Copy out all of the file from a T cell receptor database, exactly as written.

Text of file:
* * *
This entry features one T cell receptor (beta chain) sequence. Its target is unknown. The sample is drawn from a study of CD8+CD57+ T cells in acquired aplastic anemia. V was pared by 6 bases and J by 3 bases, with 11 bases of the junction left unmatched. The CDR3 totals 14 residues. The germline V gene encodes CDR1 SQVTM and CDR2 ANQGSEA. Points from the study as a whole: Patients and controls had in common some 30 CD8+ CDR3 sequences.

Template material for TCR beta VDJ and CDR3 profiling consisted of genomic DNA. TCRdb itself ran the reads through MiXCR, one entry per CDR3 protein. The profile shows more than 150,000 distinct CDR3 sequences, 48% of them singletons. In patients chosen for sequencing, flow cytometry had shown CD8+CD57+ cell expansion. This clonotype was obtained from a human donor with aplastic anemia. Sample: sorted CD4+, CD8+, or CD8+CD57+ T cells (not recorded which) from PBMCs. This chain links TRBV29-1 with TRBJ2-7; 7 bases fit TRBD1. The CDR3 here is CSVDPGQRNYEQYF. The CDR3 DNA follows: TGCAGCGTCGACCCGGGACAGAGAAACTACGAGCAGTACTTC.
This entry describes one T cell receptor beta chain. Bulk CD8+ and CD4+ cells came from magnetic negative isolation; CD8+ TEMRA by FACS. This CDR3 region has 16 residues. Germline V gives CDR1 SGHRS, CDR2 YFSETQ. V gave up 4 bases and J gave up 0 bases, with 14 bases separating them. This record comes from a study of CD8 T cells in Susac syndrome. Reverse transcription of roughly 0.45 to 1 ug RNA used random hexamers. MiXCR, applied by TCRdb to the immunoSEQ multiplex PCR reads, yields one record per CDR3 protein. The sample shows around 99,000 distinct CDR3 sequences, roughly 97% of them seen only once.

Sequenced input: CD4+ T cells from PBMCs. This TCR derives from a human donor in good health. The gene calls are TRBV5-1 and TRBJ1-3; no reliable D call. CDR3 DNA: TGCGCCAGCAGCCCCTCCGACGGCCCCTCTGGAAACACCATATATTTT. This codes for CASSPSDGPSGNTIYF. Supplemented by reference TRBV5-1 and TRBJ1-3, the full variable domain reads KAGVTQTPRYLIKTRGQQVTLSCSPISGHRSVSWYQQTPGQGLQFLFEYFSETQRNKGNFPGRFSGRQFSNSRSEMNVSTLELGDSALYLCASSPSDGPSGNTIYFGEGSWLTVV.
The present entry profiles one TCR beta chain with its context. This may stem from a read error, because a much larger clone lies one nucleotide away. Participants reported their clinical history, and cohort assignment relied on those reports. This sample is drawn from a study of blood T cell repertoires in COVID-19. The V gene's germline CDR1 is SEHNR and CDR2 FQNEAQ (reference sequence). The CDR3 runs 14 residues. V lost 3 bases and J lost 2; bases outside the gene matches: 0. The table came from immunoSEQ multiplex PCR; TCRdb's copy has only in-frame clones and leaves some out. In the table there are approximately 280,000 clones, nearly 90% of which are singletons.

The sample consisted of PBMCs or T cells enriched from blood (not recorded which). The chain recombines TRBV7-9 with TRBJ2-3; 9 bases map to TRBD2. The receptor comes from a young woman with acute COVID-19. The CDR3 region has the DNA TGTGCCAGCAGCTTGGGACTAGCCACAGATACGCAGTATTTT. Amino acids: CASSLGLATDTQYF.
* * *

This entry features one T cell receptor (beta chain) sequence. Its target is unknown. The sample is drawn from a study of CD8+CD57+ T cells in acquired aplastic anemia. V was pared by 6 bases and J by 3 bases, with 11 bases of the junction left unmatched. The CDR3 totals 14 residues. The germline V gene encodes CDR1 SQVTM and CDR2 ANQGSEA. Points from the study as a whole: Patients and controls had in common some 30 CD8+ CDR3 sequences.

Template material for TCR beta VDJ and CDR3 profiling consisted of genomic DNA. TCRdb itself ran the reads through MiXCR, one entry per CDR3 protein. The profile shows more than 150,000 distinct CDR3 sequences, 48% of them singletons. In patients chosen for sequencing, flow cytometry had shown CD8+CD57+ cell expansion. This clonotype was obtained from a human donor with aplastic anemia. Sample: sorted CD4+, CD8+, or CD8+CD57+ T cells (not recorded which) from PBMCs. This chain links TRBV29-1 with TRBJ2-7; 7 bases fit TRBD1. The CDR3 here is CSVDPGQRNYEQYF. The CDR3 DNA follows: TGCAGCGTCGACCCGGGACAGAGAAACTACGAGCAGTACTTC.
This entry describes one T cell receptor beta chain. Bulk CD8+ and CD4+ cells came from magnetic negative isolation; CD8+ TEMRA by FACS. This CDR3 region has 16 residues. Germline V gives CDR1 SGHRS, CDR2 YFSETQ. V gave up 4 bases and J gave up 0 bases, with 14 bases separating them. This record comes from a study of CD8 T cells in Susac syndrome. Reverse transcription of roughly 0.45 to 1 ug RNA used random hexamers. MiXCR, applied by TCRdb to the immunoSEQ multiplex PCR reads, yields one record per CDR3 protein. The sample shows around 99,000 distinct CDR3 sequences, roughly 97% of them seen only once.

Sequenced input: CD4+ T cells from PBMCs. This TCR derives from a human donor in good health. The gene calls are TRBV5-1 and TRBJ1-3; no reliable D call. CDR3 DNA: TGCGCCAGCAGCCCCTCCGACGGCCCCTCTGGAAACACCATATATTTT. This codes for CASSPSDGPSGNTIYF. Supplemented by reference TRBV5-1 and TRBJ1-3, the full variable domain reads KAGVTQTPRYLIKTRGQQVTLSCSPISGHRSVSWYQQTPGQGLQFLFEYFSETQRNKGNFPGRFSGRQFSNSRSEMNVSTLELGDSALYLCASSPSDGPSGNTIYFGEGSWLTVV.
The present entry profiles one TCR beta chain with its context. This may stem from a read error, because a much larger clone lies one nucleotide away. Participants reported their clinical history, and cohort assignment relied on those reports. This sample is drawn from a study of blood T cell repertoires in COVID-19. The V gene's germline CDR1 is SEHNR and CDR2 FQNEAQ (reference sequence). The CDR3 runs 14 residues. V lost 3 bases and J lost 2; bases outside the gene matches: 0. The table came from immunoSEQ multiplex PCR; TCRdb's copy has only in-frame clones and leaves some out. In the table there are approximately 280,000 clones, nearly 90% of which are singletons.

The sample consisted of PBMCs or T cells enriched from blood (not recorded which). The chain recombines TRBV7-9 with TRBJ2-3; 9 bases map to TRBD2. The receptor comes from a young woman with acute COVID-19. The CDR3 region has the DNA TGTGCCAGCAGCTTGGGACTAGCCACAGATACGCAGTATTTT. Amino acids: CASSLGLATDTQYF.